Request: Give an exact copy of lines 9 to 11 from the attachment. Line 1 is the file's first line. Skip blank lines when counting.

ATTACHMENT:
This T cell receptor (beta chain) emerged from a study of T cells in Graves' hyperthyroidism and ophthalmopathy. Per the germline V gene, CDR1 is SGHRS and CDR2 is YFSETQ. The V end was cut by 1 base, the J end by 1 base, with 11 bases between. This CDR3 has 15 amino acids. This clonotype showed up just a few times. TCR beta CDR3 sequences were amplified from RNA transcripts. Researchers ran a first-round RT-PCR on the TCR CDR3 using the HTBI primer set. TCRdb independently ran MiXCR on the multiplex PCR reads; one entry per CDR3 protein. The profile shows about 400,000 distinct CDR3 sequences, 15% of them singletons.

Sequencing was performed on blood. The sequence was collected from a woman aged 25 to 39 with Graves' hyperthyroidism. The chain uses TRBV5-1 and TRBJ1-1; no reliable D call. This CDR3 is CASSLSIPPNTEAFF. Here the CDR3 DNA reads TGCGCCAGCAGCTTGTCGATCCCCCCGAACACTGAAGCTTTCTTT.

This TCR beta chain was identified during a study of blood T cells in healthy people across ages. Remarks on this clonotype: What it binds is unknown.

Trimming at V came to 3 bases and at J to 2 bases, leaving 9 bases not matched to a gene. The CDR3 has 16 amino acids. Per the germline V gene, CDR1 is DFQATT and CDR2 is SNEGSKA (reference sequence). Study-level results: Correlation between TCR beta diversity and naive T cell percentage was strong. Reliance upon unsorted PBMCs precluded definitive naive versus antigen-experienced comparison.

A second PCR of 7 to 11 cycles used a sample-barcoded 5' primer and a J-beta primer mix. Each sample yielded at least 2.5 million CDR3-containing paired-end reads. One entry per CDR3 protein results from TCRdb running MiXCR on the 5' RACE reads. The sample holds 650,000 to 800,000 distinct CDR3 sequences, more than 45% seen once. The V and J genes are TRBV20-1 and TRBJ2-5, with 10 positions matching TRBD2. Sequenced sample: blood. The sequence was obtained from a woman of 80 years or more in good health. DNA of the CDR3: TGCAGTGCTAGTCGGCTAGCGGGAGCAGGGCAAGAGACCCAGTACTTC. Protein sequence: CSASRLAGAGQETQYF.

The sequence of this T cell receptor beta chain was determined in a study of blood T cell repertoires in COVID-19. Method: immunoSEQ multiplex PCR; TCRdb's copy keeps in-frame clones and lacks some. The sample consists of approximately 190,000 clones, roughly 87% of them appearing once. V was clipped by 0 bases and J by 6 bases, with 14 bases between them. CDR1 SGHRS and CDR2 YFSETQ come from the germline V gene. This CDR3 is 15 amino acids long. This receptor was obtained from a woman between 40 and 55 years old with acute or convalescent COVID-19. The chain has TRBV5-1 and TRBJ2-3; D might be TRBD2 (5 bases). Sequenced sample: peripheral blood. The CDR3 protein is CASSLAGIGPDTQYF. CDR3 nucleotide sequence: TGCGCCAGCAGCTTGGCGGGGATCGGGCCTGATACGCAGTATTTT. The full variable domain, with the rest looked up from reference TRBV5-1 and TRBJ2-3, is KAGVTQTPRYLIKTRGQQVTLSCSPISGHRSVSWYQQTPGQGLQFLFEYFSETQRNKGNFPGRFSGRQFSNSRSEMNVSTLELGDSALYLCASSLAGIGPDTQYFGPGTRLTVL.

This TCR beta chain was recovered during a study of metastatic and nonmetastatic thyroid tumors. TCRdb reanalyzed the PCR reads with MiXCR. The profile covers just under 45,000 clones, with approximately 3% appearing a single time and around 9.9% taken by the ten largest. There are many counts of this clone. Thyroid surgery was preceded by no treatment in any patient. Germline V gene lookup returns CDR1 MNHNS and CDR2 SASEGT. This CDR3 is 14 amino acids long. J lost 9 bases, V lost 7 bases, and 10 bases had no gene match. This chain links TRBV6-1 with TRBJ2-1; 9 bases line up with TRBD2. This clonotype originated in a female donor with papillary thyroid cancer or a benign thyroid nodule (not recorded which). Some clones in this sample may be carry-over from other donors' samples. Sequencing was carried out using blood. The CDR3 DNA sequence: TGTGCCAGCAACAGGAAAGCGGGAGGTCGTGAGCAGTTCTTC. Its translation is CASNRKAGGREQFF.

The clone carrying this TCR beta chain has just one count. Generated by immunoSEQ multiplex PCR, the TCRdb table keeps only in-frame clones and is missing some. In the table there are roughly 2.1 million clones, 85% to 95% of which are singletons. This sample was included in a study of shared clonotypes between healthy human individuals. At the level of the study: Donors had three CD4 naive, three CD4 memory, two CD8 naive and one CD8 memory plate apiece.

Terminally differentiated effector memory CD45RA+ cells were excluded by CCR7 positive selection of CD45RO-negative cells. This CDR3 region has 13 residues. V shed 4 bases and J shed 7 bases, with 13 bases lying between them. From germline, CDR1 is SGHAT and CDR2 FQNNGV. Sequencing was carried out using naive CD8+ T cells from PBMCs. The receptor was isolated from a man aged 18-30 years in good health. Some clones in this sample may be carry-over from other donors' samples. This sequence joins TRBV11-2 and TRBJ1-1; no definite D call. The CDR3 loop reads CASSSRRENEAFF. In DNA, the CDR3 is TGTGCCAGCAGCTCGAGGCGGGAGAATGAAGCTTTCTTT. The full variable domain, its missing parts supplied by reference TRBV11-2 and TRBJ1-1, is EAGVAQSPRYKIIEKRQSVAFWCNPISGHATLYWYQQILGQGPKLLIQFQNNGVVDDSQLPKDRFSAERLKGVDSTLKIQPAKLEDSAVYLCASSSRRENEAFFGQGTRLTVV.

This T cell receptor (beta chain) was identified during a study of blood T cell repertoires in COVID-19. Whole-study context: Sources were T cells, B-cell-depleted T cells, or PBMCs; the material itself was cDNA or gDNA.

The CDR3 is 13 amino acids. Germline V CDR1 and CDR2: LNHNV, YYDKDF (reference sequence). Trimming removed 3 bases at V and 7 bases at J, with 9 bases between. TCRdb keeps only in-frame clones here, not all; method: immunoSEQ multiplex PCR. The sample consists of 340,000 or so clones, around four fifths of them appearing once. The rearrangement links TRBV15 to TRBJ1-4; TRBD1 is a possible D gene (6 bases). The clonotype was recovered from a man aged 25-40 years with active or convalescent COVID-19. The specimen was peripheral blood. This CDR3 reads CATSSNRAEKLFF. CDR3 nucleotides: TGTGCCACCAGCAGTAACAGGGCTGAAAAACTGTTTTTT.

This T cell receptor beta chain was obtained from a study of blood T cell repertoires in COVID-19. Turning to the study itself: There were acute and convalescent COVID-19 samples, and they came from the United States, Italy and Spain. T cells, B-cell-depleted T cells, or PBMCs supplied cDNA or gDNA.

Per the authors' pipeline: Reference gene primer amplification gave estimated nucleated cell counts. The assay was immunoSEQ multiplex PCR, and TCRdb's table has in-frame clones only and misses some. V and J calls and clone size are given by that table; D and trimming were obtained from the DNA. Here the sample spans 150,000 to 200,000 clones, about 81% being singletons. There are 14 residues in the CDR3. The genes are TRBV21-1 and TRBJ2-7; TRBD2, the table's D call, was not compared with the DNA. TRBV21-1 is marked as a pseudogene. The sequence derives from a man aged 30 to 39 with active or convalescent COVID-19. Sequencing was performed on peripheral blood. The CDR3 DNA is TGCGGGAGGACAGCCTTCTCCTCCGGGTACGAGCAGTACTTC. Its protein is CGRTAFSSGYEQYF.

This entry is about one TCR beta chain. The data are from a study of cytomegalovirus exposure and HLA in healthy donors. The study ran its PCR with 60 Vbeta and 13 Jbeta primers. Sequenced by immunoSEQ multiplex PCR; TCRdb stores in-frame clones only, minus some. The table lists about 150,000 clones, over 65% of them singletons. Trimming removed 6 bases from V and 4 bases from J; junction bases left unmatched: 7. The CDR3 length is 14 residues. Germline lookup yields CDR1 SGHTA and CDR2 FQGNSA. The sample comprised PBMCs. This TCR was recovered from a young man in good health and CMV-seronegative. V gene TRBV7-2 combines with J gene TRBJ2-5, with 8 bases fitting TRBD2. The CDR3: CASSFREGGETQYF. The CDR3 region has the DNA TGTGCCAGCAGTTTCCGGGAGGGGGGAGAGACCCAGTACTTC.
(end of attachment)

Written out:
Terminally differentiated effector memory CD45RA+ cells were excluded by CCR7 positive selection of CD45RO-negative cells. This CDR3 region has 13 residues. V shed 4 bases and J shed 7 bases, with 13 bases lying between them. From germline, CDR1 is SGHAT and CDR2 FQNNGV. Sequencing was carried out using naive CD8+ T cells from PBMCs. The receptor was isolated from a man aged 18-30 years in good health. Some clones in this sample may be carry-over from other donors' samples. This sequence joins TRBV11-2 and TRBJ1-1; no definite D call. The CDR3 loop reads CASSSRRENEAFF. In DNA, the CDR3 is TGTGCCAGCAGCTCGAGGCGGGAGAATGAAGCTTTCTTT. The full variable domain, its missing parts supplied by reference TRBV11-2 and TRBJ1-1, is EAGVAQSPRYKIIEKRQSVAFWCNPISGHATLYWYQQILGQGPKLLIQFQNNGVVDDSQLPKDRFSAERLKGVDSTLKIQPAKLEDSAVYLCASSSRRENEAFFGQGTRLTVV.

This T cell receptor (beta chain) was identified during a study of blood T cell repertoires in COVID-19. Whole-study context: Sources were T cells, B-cell-depleted T cells, or PBMCs; the material itself was cDNA or gDNA.

The CDR3 is 13 amino acids. Germline V CDR1 and CDR2: LNHNV, YYDKDF (reference sequence). Trimming removed 3 bases at V and 7 bases at J, with 9 bases between. TCRdb keeps only in-frame clones here, not all; method: immunoSEQ multiplex PCR. The sample consists of 340,000 or so clones, around four fifths of them appearing once. The rearrangement links TRBV15 to TRBJ1-4; TRBD1 is a possible D gene (6 bases). The clonotype was recovered from a man aged 25-40 years with active or convalescent COVID-19. The specimen was peripheral blood. This CDR3 reads CATSSNRAEKLFF. CDR3 nucleotides: TGTGCCACCAGCAGTAACAGGGCTGAAAAACTGTTTTTT.